Panama City Beach: How Progress has Destroyed Paradise

Robert Ramstetter By Robert Ramstetter, 26th Aug 2014 | Follow this author | RSS Feed | Short URL
Posted in Wikinut>Travel>North America>United States>Florida

What was once a quiet resort town has fallen victim to corporate greed and over-development.

Not the same place it used to be

We have all heard the phrase that you can't halt progress. However, if progress is detrimental, what good is it? Let's face it; there are people out there who think that all change is bad. You probably even know someone like that. You may even feel that way at times. I am a little of both. While I like to see change, I also like to see some things stay the same. There is nothing wrong with that.
When I first visited Panama City Beach, Florida a few decades ago, I found a pleasant beach side community. It had a mix of small, family motels, larger condos, and even a larger luxury hotel or two. There were plenty of souvenir shops, arcade and amusement places, beach side restaurants, and water parks. The beach, with its radiantly white sand and unspoiled shoreline, quickly became a place that I wished to visit on a regular basis.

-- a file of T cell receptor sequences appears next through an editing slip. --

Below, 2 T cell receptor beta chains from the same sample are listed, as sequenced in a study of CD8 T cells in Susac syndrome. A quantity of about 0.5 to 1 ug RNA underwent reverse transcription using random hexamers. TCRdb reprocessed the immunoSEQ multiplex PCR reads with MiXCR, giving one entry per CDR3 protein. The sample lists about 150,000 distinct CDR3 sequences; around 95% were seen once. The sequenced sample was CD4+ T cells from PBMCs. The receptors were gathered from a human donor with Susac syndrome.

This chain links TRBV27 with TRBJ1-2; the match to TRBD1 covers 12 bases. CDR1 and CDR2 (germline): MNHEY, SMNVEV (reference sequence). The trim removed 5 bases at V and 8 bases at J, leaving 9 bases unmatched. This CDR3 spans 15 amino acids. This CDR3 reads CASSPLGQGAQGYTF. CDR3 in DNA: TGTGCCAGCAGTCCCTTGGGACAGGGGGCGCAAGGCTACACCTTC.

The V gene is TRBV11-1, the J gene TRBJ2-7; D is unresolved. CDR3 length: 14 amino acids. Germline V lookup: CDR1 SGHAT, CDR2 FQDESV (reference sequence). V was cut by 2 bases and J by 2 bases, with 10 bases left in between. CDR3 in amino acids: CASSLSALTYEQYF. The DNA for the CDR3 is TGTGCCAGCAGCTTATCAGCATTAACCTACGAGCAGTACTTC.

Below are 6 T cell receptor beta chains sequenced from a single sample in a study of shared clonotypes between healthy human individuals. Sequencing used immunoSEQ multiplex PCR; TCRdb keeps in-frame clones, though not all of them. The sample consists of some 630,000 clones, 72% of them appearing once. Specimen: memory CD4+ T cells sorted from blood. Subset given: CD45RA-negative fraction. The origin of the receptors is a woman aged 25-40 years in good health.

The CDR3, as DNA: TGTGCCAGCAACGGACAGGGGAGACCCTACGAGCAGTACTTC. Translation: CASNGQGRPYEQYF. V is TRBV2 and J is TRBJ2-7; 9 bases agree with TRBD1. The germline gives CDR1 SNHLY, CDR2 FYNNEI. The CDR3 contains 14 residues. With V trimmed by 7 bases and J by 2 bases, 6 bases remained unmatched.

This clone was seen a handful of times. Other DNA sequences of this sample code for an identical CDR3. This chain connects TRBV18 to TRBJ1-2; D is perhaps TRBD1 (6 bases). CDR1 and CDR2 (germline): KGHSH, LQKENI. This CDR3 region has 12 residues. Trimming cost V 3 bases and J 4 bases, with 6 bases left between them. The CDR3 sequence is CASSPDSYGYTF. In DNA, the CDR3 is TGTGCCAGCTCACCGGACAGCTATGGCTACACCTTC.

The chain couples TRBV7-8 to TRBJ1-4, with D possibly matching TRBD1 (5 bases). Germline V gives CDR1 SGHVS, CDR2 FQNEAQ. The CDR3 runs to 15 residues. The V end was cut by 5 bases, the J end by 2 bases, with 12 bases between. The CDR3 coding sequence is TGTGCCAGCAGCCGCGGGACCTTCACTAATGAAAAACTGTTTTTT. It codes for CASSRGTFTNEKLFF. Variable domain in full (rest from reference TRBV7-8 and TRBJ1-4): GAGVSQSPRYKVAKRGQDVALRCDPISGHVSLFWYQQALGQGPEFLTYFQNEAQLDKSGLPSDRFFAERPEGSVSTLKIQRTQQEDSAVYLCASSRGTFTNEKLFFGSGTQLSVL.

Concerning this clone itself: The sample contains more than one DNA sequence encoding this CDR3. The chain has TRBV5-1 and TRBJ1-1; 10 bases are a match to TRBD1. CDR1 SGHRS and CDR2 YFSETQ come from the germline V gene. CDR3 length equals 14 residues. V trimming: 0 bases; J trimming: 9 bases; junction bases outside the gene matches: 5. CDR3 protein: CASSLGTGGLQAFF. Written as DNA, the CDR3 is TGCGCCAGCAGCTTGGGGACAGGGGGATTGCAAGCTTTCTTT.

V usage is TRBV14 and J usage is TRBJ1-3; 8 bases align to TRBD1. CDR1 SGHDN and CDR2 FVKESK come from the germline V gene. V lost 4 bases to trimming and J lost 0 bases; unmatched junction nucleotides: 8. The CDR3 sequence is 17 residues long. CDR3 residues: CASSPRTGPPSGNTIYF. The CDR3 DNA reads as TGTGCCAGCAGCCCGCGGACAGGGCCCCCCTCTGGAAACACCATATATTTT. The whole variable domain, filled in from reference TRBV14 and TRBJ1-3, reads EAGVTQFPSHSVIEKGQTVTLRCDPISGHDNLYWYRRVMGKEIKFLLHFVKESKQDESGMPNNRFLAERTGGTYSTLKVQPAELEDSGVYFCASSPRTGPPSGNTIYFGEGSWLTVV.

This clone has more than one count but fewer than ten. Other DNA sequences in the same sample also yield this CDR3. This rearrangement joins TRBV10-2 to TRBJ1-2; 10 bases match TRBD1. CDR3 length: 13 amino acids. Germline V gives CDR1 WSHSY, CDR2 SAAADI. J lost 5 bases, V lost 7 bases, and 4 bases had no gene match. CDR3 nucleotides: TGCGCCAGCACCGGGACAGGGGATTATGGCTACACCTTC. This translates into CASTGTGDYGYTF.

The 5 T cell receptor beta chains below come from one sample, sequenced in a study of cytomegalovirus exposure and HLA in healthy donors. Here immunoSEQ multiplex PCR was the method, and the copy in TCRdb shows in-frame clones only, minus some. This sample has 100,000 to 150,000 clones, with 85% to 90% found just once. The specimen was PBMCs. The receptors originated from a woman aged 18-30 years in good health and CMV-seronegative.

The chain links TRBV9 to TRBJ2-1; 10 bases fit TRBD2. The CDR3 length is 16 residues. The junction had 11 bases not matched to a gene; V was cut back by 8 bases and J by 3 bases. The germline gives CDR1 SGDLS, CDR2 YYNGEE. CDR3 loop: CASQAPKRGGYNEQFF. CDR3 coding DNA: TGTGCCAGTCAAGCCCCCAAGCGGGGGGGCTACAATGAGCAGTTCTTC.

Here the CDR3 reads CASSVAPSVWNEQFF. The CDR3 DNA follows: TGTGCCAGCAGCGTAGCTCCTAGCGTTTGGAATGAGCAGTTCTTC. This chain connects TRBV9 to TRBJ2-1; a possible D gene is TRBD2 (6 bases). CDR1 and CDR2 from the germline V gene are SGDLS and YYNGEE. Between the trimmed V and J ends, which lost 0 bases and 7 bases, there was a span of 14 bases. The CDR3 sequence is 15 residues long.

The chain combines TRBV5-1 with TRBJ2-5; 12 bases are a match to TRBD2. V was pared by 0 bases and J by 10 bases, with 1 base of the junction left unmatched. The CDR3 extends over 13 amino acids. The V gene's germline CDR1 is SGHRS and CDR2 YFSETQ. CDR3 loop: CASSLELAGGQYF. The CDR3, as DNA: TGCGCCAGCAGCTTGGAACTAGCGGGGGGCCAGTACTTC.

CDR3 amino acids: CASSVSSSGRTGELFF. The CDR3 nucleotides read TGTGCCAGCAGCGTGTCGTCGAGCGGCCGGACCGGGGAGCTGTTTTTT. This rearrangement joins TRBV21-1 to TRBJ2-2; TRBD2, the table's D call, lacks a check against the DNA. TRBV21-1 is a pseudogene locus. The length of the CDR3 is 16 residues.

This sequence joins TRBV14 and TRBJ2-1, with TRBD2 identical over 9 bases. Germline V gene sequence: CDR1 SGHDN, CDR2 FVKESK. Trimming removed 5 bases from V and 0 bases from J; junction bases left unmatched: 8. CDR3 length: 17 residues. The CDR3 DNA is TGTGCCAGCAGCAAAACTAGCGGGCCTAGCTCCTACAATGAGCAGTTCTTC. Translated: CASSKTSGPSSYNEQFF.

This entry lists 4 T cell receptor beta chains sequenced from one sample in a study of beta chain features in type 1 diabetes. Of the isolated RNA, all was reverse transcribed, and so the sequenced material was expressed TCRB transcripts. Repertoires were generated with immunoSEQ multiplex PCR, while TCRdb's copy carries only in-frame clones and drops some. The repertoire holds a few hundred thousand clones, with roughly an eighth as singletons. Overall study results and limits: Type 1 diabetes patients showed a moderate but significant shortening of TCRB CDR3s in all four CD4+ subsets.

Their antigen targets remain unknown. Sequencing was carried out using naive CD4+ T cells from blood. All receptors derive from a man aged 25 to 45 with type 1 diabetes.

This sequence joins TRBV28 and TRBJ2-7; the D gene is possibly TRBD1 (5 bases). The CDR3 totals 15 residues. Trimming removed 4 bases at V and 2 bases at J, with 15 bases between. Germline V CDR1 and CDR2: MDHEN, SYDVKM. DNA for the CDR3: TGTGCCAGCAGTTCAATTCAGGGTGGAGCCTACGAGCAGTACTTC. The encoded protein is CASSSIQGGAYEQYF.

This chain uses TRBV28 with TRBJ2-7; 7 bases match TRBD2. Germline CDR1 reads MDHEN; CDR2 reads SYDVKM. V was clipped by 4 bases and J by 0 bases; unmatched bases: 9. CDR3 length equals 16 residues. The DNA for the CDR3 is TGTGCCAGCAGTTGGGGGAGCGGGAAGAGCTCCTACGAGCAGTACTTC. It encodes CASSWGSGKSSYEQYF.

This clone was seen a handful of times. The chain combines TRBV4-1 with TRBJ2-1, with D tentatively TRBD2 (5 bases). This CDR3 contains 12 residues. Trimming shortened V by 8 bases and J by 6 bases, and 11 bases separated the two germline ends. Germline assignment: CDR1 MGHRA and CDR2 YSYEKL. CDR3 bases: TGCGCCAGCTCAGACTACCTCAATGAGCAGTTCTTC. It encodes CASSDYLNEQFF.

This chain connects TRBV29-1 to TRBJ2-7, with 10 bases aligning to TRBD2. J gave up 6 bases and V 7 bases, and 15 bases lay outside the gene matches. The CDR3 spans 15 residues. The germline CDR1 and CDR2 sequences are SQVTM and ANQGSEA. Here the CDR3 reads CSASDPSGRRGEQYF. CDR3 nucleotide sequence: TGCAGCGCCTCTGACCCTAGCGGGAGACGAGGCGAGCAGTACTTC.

You can probably guess by the tone of this article that I no longer feel the same about the modern Panama City Beach. What was once a quiet resort town has fallen victim to corporate greed and over-development. Sure, progress is necessary, but not to the point where the very essence of the town is lost.
To understand my concern, let us go back a two decades to the way it was and perhaps you will understand. On my first visit to Panama City, Florida, I discovered a remarkably clean, unspoiled resort town. After spending many vacations in Daytona or Miami Beach, I did notice that the area seemed off the beaten path and in need of some updating, but it nevertheless had a certain charming appeal. There were only about two new, modern resort hotels, while the rest were the roadside motel type. Still, there was this quaint place on the map that time had apparently forgotten. As more and more people began to discover Panama City Beach, I could see that change was inevitable.
I am not opposed to change. After all, Miami Beach would not possess the same appeal if it were unchanged since 1950. Its vibrant pulse can be felt everywhere, whether it is the nightlife or the seemingly restful pace of the beachfront. Miami Beach has character that development has only enhanced.
Panama City Beach, on the other hand, has completely erased its character in the name of development. Before Hurricane Andrew, the strip was lined with gift shops, small restaurants serving local delicacies, beach side bars, a small amusement park and a water park. The city pier also sported an observation tower for all to see the magnificent views of the crystal sand beach that gleamed in the sun like fresh fallen snow.